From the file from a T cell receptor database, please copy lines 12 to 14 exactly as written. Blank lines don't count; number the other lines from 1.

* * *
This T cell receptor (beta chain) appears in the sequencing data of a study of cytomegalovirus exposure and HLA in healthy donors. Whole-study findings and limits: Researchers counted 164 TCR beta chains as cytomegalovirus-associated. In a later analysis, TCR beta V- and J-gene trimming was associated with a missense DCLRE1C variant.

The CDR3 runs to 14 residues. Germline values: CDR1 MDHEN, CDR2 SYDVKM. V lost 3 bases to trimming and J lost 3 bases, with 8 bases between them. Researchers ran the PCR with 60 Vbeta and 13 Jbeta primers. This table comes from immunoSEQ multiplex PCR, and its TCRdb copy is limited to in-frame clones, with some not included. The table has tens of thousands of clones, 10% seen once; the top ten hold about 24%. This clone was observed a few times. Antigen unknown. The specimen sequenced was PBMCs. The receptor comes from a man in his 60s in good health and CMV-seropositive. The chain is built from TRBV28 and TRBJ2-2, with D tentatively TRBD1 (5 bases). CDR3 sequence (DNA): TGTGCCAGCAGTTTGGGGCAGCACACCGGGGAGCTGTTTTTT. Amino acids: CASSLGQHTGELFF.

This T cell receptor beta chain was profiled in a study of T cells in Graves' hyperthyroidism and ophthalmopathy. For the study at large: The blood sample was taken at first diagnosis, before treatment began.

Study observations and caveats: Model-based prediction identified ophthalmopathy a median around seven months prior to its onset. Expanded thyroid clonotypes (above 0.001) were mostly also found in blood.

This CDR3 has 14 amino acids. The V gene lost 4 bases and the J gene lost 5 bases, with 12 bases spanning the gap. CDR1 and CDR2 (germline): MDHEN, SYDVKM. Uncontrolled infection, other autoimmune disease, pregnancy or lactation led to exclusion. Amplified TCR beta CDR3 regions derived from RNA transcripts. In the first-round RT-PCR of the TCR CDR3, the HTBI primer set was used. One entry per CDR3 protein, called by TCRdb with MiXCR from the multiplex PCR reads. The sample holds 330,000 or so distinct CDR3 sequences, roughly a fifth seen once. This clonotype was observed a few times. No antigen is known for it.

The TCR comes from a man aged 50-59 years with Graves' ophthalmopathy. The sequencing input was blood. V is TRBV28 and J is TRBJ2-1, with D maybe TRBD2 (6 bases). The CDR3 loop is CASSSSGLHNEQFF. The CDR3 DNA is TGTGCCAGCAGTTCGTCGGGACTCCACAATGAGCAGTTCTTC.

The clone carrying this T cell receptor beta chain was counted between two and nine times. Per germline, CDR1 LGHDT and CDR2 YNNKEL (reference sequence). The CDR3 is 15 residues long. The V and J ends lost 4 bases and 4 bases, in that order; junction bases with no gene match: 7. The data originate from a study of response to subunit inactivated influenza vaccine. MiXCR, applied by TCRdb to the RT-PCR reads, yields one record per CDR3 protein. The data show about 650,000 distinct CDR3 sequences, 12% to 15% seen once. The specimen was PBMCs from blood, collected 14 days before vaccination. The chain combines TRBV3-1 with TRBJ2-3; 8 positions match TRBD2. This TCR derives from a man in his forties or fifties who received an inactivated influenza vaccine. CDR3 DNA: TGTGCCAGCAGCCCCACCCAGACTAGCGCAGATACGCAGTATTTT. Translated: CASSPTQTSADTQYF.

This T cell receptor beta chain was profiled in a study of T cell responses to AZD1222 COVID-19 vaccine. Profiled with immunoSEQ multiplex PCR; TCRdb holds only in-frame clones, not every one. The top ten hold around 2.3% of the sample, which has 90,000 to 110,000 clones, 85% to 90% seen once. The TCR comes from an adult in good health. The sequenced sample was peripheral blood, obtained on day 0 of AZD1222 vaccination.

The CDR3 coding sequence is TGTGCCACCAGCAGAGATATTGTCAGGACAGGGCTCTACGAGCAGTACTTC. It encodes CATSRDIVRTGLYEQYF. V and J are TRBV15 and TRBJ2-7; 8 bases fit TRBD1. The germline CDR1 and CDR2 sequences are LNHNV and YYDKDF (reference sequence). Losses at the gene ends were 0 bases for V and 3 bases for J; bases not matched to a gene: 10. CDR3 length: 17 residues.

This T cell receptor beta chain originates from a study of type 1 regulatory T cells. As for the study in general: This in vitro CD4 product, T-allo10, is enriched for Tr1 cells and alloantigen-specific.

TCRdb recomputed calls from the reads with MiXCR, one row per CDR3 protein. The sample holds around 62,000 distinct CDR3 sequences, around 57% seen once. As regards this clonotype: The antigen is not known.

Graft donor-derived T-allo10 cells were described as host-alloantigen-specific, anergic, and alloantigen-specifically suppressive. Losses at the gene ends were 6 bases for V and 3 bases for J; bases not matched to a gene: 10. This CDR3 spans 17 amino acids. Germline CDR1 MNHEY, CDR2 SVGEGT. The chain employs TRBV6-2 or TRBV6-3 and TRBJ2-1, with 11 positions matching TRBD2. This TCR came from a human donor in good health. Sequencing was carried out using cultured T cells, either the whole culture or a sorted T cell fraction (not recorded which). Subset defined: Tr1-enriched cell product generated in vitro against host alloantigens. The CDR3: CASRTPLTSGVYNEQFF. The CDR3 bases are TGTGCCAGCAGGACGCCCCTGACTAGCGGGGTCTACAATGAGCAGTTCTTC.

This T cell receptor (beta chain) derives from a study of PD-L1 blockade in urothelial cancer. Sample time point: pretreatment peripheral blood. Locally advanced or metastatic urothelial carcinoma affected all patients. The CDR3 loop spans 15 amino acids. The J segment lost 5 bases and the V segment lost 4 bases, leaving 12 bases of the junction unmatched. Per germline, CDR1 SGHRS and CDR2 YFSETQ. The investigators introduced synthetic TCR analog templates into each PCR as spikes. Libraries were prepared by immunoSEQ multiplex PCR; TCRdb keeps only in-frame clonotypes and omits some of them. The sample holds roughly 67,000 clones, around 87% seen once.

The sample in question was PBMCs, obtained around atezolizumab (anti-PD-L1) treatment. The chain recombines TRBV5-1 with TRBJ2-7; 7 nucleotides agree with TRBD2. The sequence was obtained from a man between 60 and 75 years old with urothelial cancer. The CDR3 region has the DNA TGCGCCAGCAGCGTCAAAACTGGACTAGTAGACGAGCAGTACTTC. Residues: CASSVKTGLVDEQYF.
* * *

Graft donor-derived T-allo10 cells were described as host-alloantigen-specific, anergic, and alloantigen-specifically suppressive. Losses at the gene ends were 6 bases for V and 3 bases for J; bases not matched to a gene: 10. This CDR3 spans 17 amino acids. Germline CDR1 MNHEY, CDR2 SVGEGT. The chain employs TRBV6-2 or TRBV6-3 and TRBJ2-1, with 11 positions matching TRBD2. This TCR came from a human donor in good health. Sequencing was carried out using cultured T cells, either the whole culture or a sorted T cell fraction (not recorded which). Subset defined: Tr1-enriched cell product generated in vitro against host alloantigens. The CDR3: CASRTPLTSGVYNEQFF. The CDR3 bases are TGTGCCAGCAGGACGCCCCTGACTAGCGGGGTCTACAATGAGCAGTTCTTC.

This T cell receptor (beta chain) derives from a study of PD-L1 blockade in urothelial cancer. Sample time point: pretreatment peripheral blood. Locally advanced or metastatic urothelial carcinoma affected all patients. The CDR3 loop spans 15 amino acids. The J segment lost 5 bases and the V segment lost 4 bases, leaving 12 bases of the junction unmatched. Per germline, CDR1 SGHRS and CDR2 YFSETQ. The investigators introduced synthetic TCR analog templates into each PCR as spikes. Libraries were prepared by immunoSEQ multiplex PCR; TCRdb keeps only in-frame clonotypes and omits some of them. The sample holds roughly 67,000 clones, around 87% seen once.

The sample in question was PBMCs, obtained around atezolizumab (anti-PD-L1) treatment. The chain recombines TRBV5-1 with TRBJ2-7; 7 nucleotides agree with TRBD2. The sequence was obtained from a man between 60 and 75 years old with urothelial cancer. The CDR3 region has the DNA TGCGCCAGCAGCGTCAAAACTGGACTAGTAGACGAGCAGTACTTC. Residues: CASSVKTGLVDEQYF.